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    Oil Drilling Threatens Western Arctic Reserve

    The recent rise in gasoline prices is being used as a pretext to sacrifice one of America's greatest natural treasures - the Western Arctic Reserve of Alaska - to massive oil development.

    The Western Arctic Reserve may be less well-known than the Arctic National Wildlife Refuge - which lies directly to the east - but its wildlife populations are every bit as unique, spectacular and endangered.

    In particular, the Western Arctic Reserve's Teshekpuk Lake region - one of the most important tundra-wetland ecosystems left on our planet - is endangered. This vast network of coastal lagoons, deep water lakes, sedge grass meadows and braided streams provides the critical calving grounds for the 45,000-member Teshekpuk Lake caribou herd.

    Thirty percent of all Pacific black brant also take refuge in these safe and remote wetlands, remaining flightless while they replace their old feathers. Steller's eiders, northern pintails, tundra swans and rare yellow-billed loons are just a few of the other amazing species that flock to Teshekpuk Lake to nest, free from disturbance. Come Fall, some of these birds will migrate as far south as Antarctica.

    Polar bears roam the coastal areas of Teshekpuk Lake from summer to early winter. And people are counting on the lake for survival as well. The Inupiat Eskimos have subsisted here in balance with nature for at least 8,000 years by following the herds of caribou.

    Incredibly, the Western Arctic has never been granted full federal protection. That's because it was set aside as the "National Petroleum Reserve-Alaska" nearly a century ago. But Congress also stipulated that this oil field be tapped only in time of dire national need.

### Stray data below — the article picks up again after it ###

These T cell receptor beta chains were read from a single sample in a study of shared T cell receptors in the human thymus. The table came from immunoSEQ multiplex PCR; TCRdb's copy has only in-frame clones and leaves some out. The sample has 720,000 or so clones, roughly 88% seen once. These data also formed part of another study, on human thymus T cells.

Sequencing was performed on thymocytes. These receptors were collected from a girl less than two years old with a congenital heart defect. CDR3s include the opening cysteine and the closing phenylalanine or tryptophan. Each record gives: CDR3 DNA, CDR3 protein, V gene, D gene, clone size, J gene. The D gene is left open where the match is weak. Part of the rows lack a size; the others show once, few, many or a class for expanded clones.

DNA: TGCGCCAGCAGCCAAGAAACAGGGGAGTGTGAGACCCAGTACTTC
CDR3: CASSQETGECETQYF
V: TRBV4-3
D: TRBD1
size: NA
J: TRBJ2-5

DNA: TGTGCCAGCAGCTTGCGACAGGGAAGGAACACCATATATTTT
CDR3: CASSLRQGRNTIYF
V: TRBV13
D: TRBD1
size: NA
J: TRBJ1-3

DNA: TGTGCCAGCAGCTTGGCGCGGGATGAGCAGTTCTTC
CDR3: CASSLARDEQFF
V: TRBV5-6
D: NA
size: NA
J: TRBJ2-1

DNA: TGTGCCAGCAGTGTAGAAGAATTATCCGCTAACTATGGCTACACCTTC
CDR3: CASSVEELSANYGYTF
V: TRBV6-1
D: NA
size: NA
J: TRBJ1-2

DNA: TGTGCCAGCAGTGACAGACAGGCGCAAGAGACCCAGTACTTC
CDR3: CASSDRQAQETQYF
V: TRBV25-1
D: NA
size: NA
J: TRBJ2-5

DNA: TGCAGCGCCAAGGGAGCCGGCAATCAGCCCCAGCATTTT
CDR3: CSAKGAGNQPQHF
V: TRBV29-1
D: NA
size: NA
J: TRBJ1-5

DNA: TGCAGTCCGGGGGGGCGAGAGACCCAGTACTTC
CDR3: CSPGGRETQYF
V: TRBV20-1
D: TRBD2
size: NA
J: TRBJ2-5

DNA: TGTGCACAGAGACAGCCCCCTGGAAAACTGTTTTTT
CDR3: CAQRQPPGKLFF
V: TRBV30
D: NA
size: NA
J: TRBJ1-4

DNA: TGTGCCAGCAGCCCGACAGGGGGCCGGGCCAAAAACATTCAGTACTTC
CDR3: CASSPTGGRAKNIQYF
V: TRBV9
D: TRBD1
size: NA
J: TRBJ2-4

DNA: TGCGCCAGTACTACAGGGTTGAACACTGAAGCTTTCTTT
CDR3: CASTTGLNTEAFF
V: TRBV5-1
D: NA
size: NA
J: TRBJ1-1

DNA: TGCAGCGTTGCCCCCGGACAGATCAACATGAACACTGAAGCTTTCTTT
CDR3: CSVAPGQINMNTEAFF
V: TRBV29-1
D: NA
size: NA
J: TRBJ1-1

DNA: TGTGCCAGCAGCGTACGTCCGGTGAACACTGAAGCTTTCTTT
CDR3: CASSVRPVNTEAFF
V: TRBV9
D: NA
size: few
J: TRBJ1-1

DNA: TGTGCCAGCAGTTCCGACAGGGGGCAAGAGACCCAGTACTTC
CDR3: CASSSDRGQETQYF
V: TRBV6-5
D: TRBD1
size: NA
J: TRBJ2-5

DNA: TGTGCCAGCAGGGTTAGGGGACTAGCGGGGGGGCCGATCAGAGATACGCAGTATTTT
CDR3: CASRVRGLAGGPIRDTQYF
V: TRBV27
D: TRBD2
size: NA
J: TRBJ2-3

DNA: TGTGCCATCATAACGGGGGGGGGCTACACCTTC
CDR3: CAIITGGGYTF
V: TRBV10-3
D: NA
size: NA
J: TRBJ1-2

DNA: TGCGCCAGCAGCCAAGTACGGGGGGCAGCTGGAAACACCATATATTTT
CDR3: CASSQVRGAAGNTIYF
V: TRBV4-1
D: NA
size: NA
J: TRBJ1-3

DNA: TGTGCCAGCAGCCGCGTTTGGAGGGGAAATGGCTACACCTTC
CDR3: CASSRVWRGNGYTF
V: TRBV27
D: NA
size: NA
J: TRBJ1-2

Our government kept oil rigs out of the Western Arctic Reserve even during the darkest days of World War II and the oil embargo of the 1970s. As a result, most of the reserve has remained pristine - its primeval beauty unmarred by roads, oil rigs or other signs of human interference.

    Interior secretaries since the 1970s have recognized the need for special protection in the Teshekpuk Lake area. But if the Bush administration gets its way, Teshekpuk Lake will soon be stripped of most of those protections and sold to the highest bidder.

    And for what? Drilling in the Western Arctic would have no effect on gas prices at the pump. Its oil would take years to get to market and would never equal more than one or two percent of America's oil supply - a tiny drop in the bucket of our nation's oil consumption.

    Only one group would benefit from destroying the Western Arctic: the oil giants. Meanwhile, they would turn one of the planet's most fragile homes for Arctic wildlife into an industrial zone of pipelines, producing wells and contaminated waste sites.

    The Western Arctic Reserve is supposed to be an energy savings account of last resort. This fight represents one of our very last chances to preserve untrammeled wilderness as we first found it.

    BioGems: Saving Endangered Wild Places is a project of the Natural Resources Defense Council. Visit

    Submitted to RQ by Joe Donnelly.

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